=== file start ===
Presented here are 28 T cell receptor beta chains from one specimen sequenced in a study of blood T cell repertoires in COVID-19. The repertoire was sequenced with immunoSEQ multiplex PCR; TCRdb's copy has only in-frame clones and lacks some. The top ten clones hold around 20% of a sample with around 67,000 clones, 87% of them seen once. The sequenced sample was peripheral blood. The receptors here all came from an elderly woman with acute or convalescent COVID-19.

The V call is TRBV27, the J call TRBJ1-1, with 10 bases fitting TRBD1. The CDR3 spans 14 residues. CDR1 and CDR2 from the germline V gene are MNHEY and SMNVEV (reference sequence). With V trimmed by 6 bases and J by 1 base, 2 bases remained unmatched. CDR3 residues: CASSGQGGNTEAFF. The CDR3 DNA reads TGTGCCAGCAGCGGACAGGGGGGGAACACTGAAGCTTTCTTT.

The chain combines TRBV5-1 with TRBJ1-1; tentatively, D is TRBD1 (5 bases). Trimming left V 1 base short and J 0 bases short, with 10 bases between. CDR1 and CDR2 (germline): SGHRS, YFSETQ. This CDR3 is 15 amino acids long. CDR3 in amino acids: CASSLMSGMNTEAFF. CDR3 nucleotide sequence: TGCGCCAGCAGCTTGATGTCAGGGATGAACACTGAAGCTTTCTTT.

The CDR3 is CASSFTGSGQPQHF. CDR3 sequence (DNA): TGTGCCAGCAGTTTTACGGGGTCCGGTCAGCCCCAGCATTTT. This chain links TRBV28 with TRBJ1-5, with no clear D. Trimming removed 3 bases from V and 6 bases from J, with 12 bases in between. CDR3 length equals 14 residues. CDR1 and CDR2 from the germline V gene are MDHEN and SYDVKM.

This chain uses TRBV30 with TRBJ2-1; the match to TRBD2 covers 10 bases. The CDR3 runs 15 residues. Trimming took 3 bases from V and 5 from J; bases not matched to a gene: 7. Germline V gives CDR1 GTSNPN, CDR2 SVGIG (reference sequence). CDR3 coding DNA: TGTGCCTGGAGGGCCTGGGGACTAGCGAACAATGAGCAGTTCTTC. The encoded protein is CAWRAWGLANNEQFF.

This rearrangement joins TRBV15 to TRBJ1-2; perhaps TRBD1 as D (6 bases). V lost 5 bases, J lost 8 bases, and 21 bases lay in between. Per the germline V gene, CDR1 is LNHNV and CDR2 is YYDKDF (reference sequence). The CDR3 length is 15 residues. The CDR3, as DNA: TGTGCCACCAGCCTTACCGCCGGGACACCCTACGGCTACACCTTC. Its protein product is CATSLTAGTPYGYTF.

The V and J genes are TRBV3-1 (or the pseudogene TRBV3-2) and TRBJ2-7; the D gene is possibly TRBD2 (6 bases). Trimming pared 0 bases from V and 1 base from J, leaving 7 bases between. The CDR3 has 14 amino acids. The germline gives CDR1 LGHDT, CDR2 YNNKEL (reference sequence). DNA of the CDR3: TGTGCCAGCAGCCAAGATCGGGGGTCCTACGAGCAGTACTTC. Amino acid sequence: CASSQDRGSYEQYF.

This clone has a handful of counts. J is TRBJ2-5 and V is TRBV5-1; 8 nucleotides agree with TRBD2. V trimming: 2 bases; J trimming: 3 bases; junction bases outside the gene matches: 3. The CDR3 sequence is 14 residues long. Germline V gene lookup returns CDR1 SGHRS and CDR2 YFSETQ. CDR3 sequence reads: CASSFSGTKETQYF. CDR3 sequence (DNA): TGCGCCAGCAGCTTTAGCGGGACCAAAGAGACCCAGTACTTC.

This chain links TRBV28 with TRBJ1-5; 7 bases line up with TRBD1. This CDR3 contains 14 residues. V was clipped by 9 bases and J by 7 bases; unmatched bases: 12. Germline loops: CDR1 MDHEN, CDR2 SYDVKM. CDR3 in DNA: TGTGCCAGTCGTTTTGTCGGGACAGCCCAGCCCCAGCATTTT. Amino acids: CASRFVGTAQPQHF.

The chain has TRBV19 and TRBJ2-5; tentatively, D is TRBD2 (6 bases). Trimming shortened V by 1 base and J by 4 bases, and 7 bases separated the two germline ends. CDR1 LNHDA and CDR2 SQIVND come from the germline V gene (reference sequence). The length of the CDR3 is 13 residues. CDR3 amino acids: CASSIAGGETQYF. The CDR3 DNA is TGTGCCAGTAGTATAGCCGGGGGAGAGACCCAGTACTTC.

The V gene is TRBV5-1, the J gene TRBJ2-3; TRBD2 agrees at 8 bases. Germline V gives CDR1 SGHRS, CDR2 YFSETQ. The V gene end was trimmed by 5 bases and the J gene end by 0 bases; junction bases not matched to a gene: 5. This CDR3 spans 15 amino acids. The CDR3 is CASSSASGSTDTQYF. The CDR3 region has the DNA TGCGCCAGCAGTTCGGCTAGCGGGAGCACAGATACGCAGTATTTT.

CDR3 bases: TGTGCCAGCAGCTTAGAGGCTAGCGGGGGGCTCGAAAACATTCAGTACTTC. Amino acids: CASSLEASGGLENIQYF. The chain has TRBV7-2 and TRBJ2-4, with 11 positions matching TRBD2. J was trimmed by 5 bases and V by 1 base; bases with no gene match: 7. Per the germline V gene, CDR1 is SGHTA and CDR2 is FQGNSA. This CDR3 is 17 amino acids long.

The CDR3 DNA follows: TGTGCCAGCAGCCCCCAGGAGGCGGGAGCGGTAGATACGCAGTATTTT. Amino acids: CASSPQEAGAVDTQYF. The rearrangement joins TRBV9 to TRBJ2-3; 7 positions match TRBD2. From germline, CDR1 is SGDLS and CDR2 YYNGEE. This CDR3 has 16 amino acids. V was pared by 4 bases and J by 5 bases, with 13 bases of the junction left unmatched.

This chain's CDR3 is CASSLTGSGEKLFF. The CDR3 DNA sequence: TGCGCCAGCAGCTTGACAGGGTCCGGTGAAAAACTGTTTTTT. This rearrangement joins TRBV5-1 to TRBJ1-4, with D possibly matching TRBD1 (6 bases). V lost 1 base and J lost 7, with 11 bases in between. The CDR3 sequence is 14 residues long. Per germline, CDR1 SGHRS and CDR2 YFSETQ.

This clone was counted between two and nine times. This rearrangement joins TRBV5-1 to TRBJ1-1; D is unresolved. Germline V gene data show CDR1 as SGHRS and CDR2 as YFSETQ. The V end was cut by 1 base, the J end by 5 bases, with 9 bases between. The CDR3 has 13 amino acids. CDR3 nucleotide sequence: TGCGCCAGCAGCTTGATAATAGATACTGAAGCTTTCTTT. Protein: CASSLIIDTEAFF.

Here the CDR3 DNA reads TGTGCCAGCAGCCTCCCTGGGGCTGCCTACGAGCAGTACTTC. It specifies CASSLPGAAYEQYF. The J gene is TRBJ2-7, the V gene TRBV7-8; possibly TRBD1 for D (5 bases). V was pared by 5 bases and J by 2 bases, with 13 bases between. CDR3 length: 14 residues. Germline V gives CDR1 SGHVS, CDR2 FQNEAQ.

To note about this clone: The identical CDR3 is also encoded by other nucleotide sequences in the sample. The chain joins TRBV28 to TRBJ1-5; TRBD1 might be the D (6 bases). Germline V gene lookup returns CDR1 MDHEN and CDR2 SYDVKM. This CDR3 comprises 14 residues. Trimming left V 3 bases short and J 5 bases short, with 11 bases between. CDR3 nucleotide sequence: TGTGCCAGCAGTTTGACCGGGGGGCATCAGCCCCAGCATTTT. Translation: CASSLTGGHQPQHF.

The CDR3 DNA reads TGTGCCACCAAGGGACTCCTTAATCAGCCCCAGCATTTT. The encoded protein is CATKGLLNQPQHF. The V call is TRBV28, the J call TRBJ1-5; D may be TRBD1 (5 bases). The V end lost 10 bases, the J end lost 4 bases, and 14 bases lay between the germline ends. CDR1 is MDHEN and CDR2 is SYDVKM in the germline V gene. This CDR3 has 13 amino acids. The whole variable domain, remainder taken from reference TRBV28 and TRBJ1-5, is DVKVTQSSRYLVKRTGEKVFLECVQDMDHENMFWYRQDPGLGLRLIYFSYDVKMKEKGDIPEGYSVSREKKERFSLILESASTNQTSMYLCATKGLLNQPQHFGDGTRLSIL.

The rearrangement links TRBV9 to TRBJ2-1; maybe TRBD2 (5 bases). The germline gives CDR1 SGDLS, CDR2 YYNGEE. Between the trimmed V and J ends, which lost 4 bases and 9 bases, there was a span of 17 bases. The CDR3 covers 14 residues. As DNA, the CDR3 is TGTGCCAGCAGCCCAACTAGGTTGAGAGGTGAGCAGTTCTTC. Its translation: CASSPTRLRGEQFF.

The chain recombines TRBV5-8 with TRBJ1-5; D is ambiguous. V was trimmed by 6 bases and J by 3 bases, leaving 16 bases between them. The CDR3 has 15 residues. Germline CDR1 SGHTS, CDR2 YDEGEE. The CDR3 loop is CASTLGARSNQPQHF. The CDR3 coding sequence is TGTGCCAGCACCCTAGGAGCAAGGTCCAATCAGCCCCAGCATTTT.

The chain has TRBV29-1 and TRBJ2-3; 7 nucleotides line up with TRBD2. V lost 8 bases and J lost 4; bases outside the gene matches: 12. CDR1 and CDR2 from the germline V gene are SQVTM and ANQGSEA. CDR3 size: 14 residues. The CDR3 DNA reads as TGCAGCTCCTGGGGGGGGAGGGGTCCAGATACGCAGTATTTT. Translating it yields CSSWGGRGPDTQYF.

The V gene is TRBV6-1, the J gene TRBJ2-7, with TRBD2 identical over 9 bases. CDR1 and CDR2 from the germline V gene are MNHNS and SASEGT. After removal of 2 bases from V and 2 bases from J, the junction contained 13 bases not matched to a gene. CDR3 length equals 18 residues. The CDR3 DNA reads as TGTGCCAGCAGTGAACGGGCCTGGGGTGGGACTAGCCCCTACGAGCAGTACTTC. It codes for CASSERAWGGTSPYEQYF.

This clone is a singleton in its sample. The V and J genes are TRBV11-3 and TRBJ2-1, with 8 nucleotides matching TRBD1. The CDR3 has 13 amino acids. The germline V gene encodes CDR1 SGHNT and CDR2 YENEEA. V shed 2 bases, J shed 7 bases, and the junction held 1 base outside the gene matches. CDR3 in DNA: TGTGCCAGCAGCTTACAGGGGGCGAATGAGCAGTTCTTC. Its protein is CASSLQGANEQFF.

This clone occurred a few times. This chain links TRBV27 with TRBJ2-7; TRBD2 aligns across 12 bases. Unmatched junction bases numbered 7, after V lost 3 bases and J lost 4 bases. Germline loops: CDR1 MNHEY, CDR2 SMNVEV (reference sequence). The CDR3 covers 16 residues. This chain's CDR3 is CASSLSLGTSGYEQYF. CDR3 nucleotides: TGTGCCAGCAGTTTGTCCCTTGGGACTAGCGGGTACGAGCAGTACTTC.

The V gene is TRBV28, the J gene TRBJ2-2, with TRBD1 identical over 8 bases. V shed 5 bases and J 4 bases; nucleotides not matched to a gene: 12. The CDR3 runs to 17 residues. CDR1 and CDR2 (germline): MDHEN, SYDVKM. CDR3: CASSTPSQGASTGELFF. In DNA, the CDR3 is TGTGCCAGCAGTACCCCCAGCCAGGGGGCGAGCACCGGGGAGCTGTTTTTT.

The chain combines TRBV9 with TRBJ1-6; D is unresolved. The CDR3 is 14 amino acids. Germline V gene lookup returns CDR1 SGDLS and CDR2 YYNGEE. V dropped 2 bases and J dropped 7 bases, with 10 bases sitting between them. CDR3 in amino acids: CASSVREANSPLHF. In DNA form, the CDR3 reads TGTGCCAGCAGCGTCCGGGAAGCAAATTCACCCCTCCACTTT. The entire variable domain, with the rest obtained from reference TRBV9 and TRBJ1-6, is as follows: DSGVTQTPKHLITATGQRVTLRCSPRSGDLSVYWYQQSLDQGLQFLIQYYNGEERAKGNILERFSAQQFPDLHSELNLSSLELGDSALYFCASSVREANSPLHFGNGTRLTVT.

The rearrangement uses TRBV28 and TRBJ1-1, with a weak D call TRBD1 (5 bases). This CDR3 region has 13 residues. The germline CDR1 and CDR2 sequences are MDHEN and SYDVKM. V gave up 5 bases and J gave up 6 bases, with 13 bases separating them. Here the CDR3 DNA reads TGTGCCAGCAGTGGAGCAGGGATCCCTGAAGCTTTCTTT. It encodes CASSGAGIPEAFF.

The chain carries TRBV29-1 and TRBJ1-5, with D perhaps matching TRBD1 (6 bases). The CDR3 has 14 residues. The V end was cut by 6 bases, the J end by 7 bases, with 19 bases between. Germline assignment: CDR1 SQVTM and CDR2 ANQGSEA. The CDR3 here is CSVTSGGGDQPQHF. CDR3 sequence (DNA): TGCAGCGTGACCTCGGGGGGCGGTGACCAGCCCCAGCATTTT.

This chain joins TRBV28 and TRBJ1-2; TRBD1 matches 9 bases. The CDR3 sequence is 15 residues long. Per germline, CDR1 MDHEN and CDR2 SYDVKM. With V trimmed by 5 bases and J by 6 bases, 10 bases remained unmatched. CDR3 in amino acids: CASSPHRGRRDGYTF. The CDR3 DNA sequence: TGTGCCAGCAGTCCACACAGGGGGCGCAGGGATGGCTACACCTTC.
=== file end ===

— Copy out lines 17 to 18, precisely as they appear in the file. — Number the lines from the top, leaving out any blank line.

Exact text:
To note about this clone: The identical CDR3 is also encoded by other nucleotide sequences in the sample. The chain joins TRBV28 to TRBJ1-5; TRBD1 might be the D (6 bases). Germline V gene lookup returns CDR1 MDHEN and CDR2 SYDVKM. This CDR3 comprises 14 residues. Trimming left V 3 bases short and J 5 bases short, with 11 bases between. CDR3 nucleotide sequence: TGTGCCAGCAGTTTGACCGGGGGGCATCAGCCCCAGCATTTT. Translation: CASSLTGGHQPQHF.

The CDR3 DNA reads TGTGCCACCAAGGGACTCCTTAATCAGCCCCAGCATTTT. The encoded protein is CATKGLLNQPQHF. The V call is TRBV28, the J call TRBJ1-5; D may be TRBD1 (5 bases). The V end lost 10 bases, the J end lost 4 bases, and 14 bases lay between the germline ends. CDR1 is MDHEN and CDR2 is SYDVKM in the germline V gene. This CDR3 has 13 amino acids. The whole variable domain, remainder taken from reference TRBV28 and TRBJ1-5, is DVKVTQSSRYLVKRTGEKVFLECVQDMDHENMFWYRQDPGLGLRLIYFSYDVKMKEKGDIPEGYSVSREKKERFSLILESASTNQTSMYLCATKGLLNQPQHFGDGTRLSIL.